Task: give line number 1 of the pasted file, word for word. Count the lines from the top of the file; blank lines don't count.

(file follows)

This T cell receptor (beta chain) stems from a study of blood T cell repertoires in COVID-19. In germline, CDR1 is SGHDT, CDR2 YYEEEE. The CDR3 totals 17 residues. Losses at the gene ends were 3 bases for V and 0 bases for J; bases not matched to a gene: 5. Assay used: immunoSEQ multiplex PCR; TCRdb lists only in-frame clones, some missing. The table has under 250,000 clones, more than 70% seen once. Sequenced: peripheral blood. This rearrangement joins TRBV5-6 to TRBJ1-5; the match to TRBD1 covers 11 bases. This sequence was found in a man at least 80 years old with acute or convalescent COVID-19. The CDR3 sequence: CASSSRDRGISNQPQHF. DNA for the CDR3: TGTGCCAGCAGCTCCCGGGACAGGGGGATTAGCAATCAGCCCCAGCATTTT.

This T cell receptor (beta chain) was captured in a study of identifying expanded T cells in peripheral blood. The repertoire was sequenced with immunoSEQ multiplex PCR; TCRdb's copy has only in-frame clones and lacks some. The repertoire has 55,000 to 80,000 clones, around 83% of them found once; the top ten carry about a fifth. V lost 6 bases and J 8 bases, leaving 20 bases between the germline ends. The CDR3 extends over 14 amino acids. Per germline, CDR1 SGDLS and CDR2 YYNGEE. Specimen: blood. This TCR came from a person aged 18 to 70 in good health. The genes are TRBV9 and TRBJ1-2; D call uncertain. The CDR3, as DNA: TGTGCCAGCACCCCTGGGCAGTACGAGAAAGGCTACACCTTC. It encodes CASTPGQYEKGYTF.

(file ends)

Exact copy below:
This T cell receptor (beta chain) stems from a study of blood T cell repertoires in COVID-19. In germline, CDR1 is SGHDT, CDR2 YYEEEE. The CDR3 totals 17 residues. Losses at the gene ends were 3 bases for V and 0 bases for J; bases not matched to a gene: 5. Assay used: immunoSEQ multiplex PCR; TCRdb lists only in-frame clones, some missing. The table has under 250,000 clones, more than 70% seen once. Sequenced: peripheral blood. This rearrangement joins TRBV5-6 to TRBJ1-5; the match to TRBD1 covers 11 bases. This sequence was found in a man at least 80 years old with acute or convalescent COVID-19. The CDR3 sequence: CASSSRDRGISNQPQHF. DNA for the CDR3: TGTGCCAGCAGCTCCCGGGACAGGGGGATTAGCAATCAGCCCCAGCATTTT.